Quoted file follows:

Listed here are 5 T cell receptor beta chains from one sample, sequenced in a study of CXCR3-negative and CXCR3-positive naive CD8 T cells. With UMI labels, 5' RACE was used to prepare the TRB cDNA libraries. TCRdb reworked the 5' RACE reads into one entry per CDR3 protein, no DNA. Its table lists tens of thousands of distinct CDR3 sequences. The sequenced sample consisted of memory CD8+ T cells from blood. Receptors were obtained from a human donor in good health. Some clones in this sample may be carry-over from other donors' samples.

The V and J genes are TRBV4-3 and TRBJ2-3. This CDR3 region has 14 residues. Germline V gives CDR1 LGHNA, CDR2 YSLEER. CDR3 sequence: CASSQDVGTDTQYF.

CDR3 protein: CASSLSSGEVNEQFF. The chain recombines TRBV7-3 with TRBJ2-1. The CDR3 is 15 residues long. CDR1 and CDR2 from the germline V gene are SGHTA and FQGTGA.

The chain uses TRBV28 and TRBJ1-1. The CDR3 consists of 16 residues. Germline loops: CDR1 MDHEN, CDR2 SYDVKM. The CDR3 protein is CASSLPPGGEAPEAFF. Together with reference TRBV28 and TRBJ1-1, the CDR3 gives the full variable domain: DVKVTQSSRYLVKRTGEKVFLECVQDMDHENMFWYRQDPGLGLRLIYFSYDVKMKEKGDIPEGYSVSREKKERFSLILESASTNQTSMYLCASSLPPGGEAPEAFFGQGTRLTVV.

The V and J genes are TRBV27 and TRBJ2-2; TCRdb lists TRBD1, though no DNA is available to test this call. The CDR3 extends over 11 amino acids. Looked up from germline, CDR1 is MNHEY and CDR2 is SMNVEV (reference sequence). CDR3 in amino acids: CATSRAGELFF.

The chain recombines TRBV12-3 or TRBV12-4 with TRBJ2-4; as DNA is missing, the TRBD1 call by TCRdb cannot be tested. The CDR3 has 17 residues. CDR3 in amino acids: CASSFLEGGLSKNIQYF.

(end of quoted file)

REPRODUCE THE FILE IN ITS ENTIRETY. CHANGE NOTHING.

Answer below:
Listed here are 5 T cell receptor beta chains from one sample, sequenced in a study of CXCR3-negative and CXCR3-positive naive CD8 T cells. With UMI labels, 5' RACE was used to prepare the TRB cDNA libraries. TCRdb reworked the 5' RACE reads into one entry per CDR3 protein, no DNA. Its table lists tens of thousands of distinct CDR3 sequences. The sequenced sample consisted of memory CD8+ T cells from blood. Receptors were obtained from a human donor in good health. Some clones in this sample may be carry-over from other donors' samples.

The V and J genes are TRBV4-3 and TRBJ2-3. This CDR3 region has 14 residues. Germline V gives CDR1 LGHNA, CDR2 YSLEER. CDR3 sequence: CASSQDVGTDTQYF.

CDR3 protein: CASSLSSGEVNEQFF. The chain recombines TRBV7-3 with TRBJ2-1. The CDR3 is 15 residues long. CDR1 and CDR2 from the germline V gene are SGHTA and FQGTGA.

The chain uses TRBV28 and TRBJ1-1. The CDR3 consists of 16 residues. Germline loops: CDR1 MDHEN, CDR2 SYDVKM. The CDR3 protein is CASSLPPGGEAPEAFF. Together with reference TRBV28 and TRBJ1-1, the CDR3 gives the full variable domain: DVKVTQSSRYLVKRTGEKVFLECVQDMDHENMFWYRQDPGLGLRLIYFSYDVKMKEKGDIPEGYSVSREKKERFSLILESASTNQTSMYLCASSLPPGGEAPEAFFGQGTRLTVV.

The V and J genes are TRBV27 and TRBJ2-2; TCRdb lists TRBD1, though no DNA is available to test this call. The CDR3 extends over 11 amino acids. Looked up from germline, CDR1 is MNHEY and CDR2 is SMNVEV (reference sequence). CDR3 in amino acids: CATSRAGELFF.

The chain recombines TRBV12-3 or TRBV12-4 with TRBJ2-4; as DNA is missing, the TRBD1 call by TCRdb cannot be tested. The CDR3 has 17 residues. CDR3 in amino acids: CASSFLEGGLSKNIQYF.